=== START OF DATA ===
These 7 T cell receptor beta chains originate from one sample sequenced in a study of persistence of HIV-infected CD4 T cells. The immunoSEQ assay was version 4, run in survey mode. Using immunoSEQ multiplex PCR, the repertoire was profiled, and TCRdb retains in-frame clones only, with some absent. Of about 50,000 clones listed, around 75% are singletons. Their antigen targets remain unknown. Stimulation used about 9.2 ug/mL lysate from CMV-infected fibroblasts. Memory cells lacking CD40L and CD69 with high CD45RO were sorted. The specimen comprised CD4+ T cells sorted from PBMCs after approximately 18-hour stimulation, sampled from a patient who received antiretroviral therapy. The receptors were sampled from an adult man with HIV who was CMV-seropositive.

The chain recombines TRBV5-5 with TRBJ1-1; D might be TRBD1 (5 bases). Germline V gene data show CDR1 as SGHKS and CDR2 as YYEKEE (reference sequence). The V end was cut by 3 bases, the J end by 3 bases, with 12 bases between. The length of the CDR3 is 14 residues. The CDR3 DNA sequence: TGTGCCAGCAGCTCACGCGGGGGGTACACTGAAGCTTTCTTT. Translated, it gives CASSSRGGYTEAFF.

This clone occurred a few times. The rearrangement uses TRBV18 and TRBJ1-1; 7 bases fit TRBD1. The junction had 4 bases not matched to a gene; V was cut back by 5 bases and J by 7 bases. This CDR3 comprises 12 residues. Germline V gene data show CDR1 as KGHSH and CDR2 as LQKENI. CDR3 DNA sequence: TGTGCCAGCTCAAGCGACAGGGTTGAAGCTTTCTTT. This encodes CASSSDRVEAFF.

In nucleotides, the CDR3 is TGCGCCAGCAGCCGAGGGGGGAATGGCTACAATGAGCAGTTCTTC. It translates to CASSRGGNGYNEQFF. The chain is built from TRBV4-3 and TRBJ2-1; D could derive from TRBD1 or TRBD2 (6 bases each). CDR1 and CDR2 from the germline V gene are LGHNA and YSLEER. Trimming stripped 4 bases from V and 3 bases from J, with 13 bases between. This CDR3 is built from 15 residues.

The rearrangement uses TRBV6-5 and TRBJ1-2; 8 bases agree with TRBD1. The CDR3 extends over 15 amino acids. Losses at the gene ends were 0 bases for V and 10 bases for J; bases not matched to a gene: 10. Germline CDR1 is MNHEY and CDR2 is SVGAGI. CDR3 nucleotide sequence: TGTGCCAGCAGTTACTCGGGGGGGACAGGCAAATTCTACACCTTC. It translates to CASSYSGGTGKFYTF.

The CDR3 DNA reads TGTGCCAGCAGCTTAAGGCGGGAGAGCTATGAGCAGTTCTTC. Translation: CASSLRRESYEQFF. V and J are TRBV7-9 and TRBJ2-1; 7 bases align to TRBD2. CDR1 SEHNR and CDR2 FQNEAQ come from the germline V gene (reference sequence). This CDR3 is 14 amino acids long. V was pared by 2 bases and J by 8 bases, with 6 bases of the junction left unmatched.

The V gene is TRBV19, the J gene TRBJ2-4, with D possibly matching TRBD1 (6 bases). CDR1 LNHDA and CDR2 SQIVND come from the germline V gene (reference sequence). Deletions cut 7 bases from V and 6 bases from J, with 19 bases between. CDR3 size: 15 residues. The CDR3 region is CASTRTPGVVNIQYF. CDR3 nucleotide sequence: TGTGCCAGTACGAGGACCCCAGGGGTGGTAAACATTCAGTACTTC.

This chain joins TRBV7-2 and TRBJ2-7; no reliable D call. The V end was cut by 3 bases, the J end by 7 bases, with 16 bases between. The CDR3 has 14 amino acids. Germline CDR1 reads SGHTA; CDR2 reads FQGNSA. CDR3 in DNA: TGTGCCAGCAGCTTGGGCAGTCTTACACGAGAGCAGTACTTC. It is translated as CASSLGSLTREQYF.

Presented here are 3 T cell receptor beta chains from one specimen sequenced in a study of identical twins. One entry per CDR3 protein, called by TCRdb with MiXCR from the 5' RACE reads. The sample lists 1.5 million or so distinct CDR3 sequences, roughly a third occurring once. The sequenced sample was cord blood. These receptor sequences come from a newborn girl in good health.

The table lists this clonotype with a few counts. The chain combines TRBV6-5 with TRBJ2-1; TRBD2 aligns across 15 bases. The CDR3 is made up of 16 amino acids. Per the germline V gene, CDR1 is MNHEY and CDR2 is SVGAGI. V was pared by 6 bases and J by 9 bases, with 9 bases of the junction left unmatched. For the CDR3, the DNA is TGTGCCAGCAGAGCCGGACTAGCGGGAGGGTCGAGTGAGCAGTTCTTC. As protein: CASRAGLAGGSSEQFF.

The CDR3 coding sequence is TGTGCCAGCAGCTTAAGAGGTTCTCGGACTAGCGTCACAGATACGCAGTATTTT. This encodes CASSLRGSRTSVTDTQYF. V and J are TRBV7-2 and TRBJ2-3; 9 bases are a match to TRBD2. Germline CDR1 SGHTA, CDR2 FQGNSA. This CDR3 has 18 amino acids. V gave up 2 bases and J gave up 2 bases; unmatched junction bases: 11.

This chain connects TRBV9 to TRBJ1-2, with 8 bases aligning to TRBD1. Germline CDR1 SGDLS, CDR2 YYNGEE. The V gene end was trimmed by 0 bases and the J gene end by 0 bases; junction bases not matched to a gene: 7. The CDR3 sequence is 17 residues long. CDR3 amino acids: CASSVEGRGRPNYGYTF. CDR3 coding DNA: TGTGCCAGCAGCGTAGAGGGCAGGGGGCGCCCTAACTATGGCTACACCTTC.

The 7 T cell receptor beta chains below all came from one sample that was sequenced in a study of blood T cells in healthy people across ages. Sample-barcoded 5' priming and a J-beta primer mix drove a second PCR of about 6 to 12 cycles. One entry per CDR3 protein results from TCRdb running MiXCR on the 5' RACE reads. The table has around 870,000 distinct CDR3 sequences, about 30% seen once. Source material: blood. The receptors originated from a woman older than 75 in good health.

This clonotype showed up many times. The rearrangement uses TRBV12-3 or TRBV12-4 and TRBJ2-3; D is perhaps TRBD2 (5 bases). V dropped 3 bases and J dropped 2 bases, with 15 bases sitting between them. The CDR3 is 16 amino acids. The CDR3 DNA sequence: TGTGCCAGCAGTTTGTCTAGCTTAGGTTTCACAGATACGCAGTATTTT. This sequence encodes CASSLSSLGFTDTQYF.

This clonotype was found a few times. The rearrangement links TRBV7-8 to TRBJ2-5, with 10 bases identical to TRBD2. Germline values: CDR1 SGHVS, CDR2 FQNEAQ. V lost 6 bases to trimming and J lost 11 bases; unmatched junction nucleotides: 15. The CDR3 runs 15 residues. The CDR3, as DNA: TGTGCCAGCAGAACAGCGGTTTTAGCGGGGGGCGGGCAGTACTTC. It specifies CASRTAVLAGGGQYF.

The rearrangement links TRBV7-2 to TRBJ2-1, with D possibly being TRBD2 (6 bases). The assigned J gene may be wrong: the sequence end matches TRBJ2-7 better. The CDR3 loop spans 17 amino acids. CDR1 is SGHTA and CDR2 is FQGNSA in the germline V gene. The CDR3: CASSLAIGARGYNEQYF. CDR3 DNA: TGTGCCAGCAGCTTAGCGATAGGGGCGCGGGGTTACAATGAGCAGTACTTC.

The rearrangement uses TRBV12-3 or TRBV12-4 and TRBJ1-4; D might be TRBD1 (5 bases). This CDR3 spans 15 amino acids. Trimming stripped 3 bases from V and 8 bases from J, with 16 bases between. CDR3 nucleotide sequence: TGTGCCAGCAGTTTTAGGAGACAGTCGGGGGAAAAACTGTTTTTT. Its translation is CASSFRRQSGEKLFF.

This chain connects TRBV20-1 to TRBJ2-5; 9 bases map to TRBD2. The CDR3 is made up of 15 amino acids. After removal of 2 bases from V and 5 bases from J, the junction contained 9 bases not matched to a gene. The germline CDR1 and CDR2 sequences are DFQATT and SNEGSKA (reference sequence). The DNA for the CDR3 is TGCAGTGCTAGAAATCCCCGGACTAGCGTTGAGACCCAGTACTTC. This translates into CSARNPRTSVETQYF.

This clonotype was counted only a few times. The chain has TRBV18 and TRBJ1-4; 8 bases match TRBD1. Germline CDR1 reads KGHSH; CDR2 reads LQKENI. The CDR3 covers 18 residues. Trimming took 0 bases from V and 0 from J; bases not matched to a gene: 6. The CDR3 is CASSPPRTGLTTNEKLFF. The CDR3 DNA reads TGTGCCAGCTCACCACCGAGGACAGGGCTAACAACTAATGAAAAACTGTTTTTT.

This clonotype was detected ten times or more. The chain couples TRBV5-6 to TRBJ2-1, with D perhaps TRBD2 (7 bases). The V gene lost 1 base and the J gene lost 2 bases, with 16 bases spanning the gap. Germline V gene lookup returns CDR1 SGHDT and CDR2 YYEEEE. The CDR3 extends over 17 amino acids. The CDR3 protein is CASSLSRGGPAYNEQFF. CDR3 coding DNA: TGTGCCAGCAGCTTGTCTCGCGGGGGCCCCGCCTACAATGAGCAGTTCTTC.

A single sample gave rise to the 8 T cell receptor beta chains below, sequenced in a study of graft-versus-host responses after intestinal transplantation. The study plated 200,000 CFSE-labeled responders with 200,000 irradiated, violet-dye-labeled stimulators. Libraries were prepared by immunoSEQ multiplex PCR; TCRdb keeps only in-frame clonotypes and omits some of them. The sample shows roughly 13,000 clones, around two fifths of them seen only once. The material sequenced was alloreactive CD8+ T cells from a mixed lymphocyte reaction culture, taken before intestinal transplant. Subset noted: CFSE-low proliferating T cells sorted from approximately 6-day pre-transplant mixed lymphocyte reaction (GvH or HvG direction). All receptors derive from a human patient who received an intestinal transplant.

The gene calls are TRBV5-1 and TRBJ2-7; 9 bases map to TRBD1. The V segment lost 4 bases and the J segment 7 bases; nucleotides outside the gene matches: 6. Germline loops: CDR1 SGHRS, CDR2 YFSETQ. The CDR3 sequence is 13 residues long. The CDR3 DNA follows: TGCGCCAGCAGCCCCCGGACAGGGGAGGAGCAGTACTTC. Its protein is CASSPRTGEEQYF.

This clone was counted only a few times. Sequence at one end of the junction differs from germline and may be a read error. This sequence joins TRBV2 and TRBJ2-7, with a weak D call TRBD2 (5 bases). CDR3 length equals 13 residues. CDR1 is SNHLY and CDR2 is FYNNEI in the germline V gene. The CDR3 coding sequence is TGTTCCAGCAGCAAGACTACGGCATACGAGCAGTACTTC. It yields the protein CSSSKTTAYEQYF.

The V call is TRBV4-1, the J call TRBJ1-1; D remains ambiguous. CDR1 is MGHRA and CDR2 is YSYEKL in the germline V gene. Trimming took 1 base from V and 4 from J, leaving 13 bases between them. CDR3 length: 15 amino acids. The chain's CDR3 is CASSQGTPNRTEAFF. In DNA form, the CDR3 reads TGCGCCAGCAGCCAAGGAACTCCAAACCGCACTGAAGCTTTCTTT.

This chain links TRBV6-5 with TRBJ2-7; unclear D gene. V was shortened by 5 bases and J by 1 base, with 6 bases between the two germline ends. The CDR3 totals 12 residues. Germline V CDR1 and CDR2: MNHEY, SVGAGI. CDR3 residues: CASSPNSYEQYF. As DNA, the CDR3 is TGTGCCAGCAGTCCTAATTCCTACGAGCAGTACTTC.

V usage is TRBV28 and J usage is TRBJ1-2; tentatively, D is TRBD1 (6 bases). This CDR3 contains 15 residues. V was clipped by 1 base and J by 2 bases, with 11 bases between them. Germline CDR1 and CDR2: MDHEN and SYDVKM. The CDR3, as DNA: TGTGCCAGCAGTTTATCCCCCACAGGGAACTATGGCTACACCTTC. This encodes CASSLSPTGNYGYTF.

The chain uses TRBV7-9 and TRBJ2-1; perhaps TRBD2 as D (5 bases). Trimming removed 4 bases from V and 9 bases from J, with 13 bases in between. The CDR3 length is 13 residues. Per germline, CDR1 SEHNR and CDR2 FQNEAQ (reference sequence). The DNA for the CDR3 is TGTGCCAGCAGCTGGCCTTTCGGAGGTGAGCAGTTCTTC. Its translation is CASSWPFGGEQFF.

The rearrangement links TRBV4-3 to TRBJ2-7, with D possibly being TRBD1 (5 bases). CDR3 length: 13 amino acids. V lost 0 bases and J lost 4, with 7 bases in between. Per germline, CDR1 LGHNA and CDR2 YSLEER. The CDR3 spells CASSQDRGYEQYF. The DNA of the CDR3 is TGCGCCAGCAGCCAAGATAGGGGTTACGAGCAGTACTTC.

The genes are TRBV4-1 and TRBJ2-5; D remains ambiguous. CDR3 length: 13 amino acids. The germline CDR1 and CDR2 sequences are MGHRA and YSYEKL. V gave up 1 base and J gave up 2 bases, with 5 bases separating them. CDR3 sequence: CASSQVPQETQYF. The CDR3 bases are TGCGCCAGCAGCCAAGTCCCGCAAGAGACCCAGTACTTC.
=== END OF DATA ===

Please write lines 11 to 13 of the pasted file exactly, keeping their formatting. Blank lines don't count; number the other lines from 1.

The CDR3 coding sequence is TGTGCCAGCAGCTTAAGAGGTTCTCGGACTAGCGTCACAGATACGCAGTATTTT. This encodes CASSLRGSRTSVTDTQYF. V and J are TRBV7-2 and TRBJ2-3; 9 bases are a match to TRBD2. Germline CDR1 SGHTA, CDR2 FQGNSA. This CDR3 has 18 amino acids. V gave up 2 bases and J gave up 2 bases; unmatched junction bases: 11.

This chain connects TRBV9 to TRBJ1-2, with 8 bases aligning to TRBD1. Germline CDR1 SGDLS, CDR2 YYNGEE. The V gene end was trimmed by 0 bases and the J gene end by 0 bases; junction bases not matched to a gene: 7. The CDR3 sequence is 17 residues long. CDR3 amino acids: CASSVEGRGRPNYGYTF. CDR3 coding DNA: TGTGCCAGCAGCGTAGAGGGCAGGGGGCGCCCTAACTATGGCTACACCTTC.

The 7 T cell receptor beta chains below all came from one sample that was sequenced in a study of blood T cells in healthy people across ages. Sample-barcoded 5' priming and a J-beta primer mix drove a second PCR of about 6 to 12 cycles. One entry per CDR3 protein results from TCRdb running MiXCR on the 5' RACE reads. The table has around 870,000 distinct CDR3 sequences, about 30% seen once. Source material: blood. The receptors originated from a woman older than 75 in good health.